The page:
Across the country, the ten-year mapping process known as the redistribution is about to begin. In Georgia, when state lawmakers held their first virtual town hall to solicit public comment on the process, several commentators stood out amid the sea of Zoom places. High school and middle school students – who were in elementary and middle school the last time the voting lines were drawn – took turns explaining how the mapping process would affect future generations and stressed that their voices should be heard.
“There is a quarter of a million [Asian American and Pacific Islander] voters in Georgia, but they only make up 2% of the representation in the General Assembly, ”said Bedansh Pandey, a Northview High School student who is part of the growing Asian-American population of suburban Atlanta. He told lawmakers that 2020 is the first time his neighborhood has been represented by someone who looks like him.
“This is why I ask that when designing the districts in our state that will remain in place for the next decade, the diversity of our community be representative,” said Pandey.
I ask that in shaping the districts of our state that will remain in place for the next decade, the diversity of our community be representative. – Bedansh Pandey, student at Northview High School
Sandy Park, another high school student with a keen interest in Georgian politics, said she and her classmates are excited to vote once they turn 18, “but with the districts we live in so awkwardly divided, voters for the first time as we are struggling to know which communities our representatives represent, “she said.” So when young adults like us end up voting, our voices end up being silent due to complicated forms . “
Alex Ames, a student at Georgia Tech and head of the Georgia Youth Justice Coalition, said the complicated forms of districts, especially on the state’s college and university campuses, end up depriving young voters of the right to vote and minimizing the power of growing demographics. “From Kennesaw to Athens, our schools are divided so that although our state had the highest participation of young people in America last year, our votes are worth less,” she said.
In fact, Georgia Tech straddles two State House districts in downtown Atlanta. Live in a Berry College dorm in Northwest Georgia, and you’ll have a different rep than your friend across the way. And at the University of Georgia, students can walk through three different neighborhoods between classes.
From Kennesaw to Athens, our schools are divided so that although our state had the highest participation of young people in America last year, our votes are worth less. – Alex Ames, leader of the Georgia Youth Justice Coalition and Georgia Tech student
Redistribution expert and UGA professor Charles Bullock says that often when you see communities dividing up like this, lawmakers see them as filler, “used to get people and districts to respond. the population standard equal but not concentrated “.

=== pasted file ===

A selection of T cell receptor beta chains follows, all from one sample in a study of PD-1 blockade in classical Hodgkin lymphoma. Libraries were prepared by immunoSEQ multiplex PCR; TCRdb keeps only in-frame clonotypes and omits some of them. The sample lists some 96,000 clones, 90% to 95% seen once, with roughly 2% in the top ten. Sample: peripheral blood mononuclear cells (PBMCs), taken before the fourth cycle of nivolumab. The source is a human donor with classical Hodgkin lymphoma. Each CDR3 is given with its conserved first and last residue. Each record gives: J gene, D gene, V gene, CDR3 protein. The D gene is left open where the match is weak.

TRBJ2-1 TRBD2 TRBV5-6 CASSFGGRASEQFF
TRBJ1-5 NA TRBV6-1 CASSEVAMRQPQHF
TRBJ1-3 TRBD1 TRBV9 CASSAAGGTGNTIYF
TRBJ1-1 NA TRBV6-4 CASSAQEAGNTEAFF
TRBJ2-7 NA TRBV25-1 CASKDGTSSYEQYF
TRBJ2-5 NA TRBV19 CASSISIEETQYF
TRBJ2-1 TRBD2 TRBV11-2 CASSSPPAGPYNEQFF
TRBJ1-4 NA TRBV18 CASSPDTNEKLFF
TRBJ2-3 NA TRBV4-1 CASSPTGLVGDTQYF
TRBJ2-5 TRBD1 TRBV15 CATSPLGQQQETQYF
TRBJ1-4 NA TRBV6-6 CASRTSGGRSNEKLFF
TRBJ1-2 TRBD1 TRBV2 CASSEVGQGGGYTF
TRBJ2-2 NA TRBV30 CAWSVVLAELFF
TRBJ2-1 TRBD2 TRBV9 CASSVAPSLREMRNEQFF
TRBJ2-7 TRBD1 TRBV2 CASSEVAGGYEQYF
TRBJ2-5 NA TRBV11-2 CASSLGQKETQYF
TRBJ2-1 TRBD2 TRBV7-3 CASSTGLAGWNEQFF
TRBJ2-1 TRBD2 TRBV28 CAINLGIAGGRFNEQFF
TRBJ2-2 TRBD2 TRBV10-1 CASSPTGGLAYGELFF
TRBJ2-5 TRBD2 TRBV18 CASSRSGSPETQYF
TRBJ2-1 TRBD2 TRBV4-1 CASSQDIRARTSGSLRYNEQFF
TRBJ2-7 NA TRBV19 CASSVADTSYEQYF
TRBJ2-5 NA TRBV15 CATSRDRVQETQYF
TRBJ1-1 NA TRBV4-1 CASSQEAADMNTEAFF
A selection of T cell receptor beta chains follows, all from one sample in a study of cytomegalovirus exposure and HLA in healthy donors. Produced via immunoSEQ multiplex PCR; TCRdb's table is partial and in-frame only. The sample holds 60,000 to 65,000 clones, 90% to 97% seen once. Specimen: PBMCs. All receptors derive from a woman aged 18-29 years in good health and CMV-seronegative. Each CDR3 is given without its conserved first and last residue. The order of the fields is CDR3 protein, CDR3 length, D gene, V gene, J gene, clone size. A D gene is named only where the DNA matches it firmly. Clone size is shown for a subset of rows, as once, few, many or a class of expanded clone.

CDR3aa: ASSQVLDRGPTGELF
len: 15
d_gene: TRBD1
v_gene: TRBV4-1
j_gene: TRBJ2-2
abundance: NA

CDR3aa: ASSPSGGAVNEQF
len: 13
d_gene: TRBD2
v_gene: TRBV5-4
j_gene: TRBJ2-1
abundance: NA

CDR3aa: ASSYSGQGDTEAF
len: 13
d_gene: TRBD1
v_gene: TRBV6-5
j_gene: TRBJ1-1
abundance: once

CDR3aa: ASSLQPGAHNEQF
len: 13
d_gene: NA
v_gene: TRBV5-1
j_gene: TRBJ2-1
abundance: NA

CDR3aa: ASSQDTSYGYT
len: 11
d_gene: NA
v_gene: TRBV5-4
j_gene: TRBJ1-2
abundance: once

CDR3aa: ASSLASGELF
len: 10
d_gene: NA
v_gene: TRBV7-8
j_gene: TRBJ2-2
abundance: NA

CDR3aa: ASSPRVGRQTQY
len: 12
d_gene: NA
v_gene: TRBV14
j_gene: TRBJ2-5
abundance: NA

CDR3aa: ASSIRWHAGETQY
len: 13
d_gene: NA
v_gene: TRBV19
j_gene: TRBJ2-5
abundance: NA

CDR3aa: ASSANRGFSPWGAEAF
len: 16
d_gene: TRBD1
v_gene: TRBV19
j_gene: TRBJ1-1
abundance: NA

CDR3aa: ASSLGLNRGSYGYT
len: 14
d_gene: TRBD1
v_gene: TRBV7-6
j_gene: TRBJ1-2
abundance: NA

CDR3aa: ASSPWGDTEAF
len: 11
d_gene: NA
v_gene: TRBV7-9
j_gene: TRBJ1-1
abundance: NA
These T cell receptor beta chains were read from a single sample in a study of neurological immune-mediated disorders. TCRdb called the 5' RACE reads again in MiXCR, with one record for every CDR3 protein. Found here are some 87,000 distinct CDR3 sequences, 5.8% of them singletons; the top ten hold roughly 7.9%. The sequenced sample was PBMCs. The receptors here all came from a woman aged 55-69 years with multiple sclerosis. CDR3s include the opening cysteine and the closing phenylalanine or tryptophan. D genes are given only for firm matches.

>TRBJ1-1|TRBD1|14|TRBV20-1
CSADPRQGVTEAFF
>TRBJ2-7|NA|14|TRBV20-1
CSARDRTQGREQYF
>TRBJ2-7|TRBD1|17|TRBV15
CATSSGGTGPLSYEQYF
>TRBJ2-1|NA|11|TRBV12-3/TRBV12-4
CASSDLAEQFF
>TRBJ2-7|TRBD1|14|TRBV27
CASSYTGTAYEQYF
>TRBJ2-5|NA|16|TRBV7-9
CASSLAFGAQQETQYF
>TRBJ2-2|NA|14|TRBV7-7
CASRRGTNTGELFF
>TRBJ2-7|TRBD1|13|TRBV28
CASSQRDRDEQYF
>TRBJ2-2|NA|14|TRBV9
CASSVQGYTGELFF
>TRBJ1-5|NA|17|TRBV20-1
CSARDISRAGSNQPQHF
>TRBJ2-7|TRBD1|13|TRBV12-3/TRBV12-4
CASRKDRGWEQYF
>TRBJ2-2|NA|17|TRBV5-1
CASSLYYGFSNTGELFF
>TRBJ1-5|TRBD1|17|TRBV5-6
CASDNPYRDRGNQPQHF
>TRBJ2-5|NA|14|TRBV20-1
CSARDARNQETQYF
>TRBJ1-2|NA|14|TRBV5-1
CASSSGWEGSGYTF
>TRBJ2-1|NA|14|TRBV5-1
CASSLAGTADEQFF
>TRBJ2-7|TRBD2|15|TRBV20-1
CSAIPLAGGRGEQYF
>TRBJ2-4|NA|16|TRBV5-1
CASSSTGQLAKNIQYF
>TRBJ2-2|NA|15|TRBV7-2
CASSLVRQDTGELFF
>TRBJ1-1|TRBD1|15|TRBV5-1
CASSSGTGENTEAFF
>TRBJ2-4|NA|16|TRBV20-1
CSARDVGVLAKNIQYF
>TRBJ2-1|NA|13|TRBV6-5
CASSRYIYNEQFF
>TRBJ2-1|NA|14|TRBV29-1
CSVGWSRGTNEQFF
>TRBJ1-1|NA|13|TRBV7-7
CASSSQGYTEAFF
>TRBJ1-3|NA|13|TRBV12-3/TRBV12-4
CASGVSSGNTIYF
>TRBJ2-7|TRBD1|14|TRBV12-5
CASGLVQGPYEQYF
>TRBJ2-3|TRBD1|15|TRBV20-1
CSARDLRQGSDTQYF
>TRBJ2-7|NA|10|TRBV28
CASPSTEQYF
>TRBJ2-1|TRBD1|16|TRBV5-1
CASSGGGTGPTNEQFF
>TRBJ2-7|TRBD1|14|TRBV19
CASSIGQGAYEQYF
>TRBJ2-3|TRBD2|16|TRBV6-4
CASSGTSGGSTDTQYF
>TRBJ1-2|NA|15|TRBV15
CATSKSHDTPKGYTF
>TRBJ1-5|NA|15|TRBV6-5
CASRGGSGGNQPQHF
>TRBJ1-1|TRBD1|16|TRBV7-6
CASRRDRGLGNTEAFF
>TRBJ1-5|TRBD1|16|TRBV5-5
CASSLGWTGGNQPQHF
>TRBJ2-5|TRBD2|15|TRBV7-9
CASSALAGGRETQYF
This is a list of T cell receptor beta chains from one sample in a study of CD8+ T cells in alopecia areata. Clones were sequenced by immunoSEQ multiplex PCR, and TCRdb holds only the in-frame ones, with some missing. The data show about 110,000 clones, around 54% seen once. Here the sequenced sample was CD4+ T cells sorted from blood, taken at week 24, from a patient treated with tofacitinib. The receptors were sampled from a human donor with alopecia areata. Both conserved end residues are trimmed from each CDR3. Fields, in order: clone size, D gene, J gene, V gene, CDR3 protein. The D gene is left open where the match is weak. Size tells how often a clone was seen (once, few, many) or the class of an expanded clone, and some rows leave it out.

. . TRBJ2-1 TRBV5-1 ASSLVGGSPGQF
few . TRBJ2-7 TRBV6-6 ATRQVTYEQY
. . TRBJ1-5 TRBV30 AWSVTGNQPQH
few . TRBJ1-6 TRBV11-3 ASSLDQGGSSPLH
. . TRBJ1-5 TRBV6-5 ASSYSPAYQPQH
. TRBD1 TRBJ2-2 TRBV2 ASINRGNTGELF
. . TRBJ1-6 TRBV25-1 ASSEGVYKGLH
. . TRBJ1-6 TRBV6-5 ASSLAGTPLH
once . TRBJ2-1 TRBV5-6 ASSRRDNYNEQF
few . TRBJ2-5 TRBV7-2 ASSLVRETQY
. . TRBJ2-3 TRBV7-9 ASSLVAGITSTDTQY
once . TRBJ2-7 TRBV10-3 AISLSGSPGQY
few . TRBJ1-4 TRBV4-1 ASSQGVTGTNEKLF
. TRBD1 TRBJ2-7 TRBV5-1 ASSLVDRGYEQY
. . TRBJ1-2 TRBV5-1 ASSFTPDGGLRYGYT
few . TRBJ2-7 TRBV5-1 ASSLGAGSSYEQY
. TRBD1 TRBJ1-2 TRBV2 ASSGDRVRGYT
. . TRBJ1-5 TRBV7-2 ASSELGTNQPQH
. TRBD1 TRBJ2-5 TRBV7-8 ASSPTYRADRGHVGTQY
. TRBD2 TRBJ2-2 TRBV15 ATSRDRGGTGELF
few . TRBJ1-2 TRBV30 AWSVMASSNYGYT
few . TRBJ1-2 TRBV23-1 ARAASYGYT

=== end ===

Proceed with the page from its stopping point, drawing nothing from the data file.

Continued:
One of the most egregious examples could be found in North Carolina when, in 2016, Republicans split North Carolina’s A&T – the nation’s largest historically black college – in two, leaving a majority minority community. represented by two members of the GOP Congress. “Where you find the community is badly divided like that, it probably indicates that when these maps are drawn, that community didn’t have a local person sitting in the legislature,” Bullock said. “Or, at least, didn’t have someone who was part of the majority party and therefore was unable to protect the local community,” he said.
In Georgia and across the country, an increase in youth participation has had a tangible impact in 2020, especially by overturning control of the U.S. Senate in favor of Democrats.
“We saw with the second round of the Georgia Senate, we propelled these elections,” said Christian Dent, who is the young governor of Georgia as part of a high school civic education program.
Dent, a rising high school student from southern Atlanta, traveled nearly two hours to a hearing last week to share his perspective. “We are changing the political landscape and I think we deserve to be heard,” he said.
We are changing the political landscape and I think we deserve to be heard. – Christian Dent, youth governor and high school student of Georgia
Georgia Tech student Alex Ames said young voters don’t ask for a slap on the head for participating in the process, or even special treatment once the lines are drawn.
“We demand small-scale democratic treatment, that is, every vote and every person’s voice should be equally important, even if they live in a bubble that your party thinks is unfavorable. to give a voice, ”she said.
It’s unclear what impact pressure from young activists will have, especially in a state that has added a million residents in the past decade and has become one of the fiercest political battlegrounds.